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We were welcomed by what I can only describe as peacefulness; only the sounds of rustling leaves and swaying trees could be heard even though the grounds were full of people. It was the polar opposite, I imagined, of what was going on in that same spot in April 1917, during the Battle of Vimy Ridge.
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Vimy Ridge was a defining moment in Canadian history.
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On April 9, 1917, 100,000 Canadian soldiers fought at Vimy and 3,598 of those died -- the most Canadian deaths recorded in the war. A century later, it appears many have forgotten their sacrifice. Worse still, many like me (until recently) don't even know they have a link to the battle.
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Trudeau said he will be joined by Gov. Gen. David Johnston and Defence Minister Harjit Sajjan.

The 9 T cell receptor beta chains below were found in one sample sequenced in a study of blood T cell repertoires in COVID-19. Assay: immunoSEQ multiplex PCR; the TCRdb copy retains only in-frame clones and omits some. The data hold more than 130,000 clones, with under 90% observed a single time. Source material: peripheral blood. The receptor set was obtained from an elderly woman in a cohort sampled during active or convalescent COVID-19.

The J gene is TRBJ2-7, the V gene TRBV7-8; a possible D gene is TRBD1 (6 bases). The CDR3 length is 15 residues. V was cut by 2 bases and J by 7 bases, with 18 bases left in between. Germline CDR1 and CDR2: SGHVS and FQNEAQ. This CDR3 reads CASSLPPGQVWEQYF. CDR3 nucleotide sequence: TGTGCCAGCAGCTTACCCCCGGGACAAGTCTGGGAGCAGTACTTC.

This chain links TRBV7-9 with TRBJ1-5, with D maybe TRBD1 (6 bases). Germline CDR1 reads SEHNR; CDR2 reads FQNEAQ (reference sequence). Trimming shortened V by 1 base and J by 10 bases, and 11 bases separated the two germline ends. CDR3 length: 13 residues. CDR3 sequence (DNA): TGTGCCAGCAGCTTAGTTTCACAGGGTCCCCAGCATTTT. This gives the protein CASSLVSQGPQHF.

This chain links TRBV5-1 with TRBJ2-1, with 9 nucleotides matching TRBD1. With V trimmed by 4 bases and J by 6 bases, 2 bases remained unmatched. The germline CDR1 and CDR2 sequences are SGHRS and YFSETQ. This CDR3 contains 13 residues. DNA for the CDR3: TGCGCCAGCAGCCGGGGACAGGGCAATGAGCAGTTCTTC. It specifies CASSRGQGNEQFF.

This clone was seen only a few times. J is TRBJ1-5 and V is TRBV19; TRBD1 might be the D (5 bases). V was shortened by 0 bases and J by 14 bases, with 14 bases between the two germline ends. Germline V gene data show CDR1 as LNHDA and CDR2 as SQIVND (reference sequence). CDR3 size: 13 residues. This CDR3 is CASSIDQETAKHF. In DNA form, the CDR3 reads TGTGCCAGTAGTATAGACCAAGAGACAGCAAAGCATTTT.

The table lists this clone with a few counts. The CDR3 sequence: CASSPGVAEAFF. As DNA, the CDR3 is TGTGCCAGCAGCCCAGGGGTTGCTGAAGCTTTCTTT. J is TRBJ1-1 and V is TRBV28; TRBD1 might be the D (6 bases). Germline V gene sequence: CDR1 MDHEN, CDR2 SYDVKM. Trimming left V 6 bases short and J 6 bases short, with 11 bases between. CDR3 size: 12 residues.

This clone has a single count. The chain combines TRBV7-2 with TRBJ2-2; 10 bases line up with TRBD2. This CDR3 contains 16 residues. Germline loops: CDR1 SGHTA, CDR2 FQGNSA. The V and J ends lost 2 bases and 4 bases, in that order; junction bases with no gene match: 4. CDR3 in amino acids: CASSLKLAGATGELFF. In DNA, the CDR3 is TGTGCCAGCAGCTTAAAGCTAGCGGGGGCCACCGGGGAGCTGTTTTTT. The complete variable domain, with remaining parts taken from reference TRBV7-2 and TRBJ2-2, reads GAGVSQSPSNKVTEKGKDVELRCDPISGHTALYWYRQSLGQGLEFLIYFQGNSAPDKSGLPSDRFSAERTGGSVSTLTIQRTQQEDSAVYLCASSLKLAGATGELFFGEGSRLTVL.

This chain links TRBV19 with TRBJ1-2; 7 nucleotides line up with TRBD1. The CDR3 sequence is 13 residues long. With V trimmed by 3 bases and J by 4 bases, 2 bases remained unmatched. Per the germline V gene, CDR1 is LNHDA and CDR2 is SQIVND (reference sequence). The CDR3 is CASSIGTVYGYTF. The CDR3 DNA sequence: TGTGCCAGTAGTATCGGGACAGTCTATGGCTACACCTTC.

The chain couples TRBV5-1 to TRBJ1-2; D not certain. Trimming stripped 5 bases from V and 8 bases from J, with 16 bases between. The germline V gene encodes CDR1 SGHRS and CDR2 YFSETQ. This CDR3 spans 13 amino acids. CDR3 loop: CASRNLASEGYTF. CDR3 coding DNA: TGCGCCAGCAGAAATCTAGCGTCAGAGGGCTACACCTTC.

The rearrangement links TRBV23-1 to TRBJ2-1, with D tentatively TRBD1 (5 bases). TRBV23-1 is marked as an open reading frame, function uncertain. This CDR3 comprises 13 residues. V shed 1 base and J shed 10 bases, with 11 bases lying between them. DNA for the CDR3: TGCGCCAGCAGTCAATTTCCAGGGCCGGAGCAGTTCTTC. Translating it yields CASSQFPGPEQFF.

It's been 98 years since Canada's soldiers emerged victorious at Vimy Ridge and in the process helped forge Canada's place in the world. And to mark the occasion, The Vimy Foundation has a novel idea...
Canada's achievements and sacrifices at Vimy Ridge 96 years ago have become a very meaningful touchstone for Canadians. The Vimy legacy has helped to build a bridge to a well-deserved national sense of pride and achievement. Let's all consider our unique history and Canada's place as a civil and open society.
You could learn a lot about Canada's national psyche from the country's enduring fascination with the battle of Vimy Ridge, fought 95 years ago this past week.
Thousands of Canadian students joined the Governor General and the minister of veterans affairs in France today to mark the 95th anniversary of the Battle of Vimy Ridge. "I think the reason why I sta...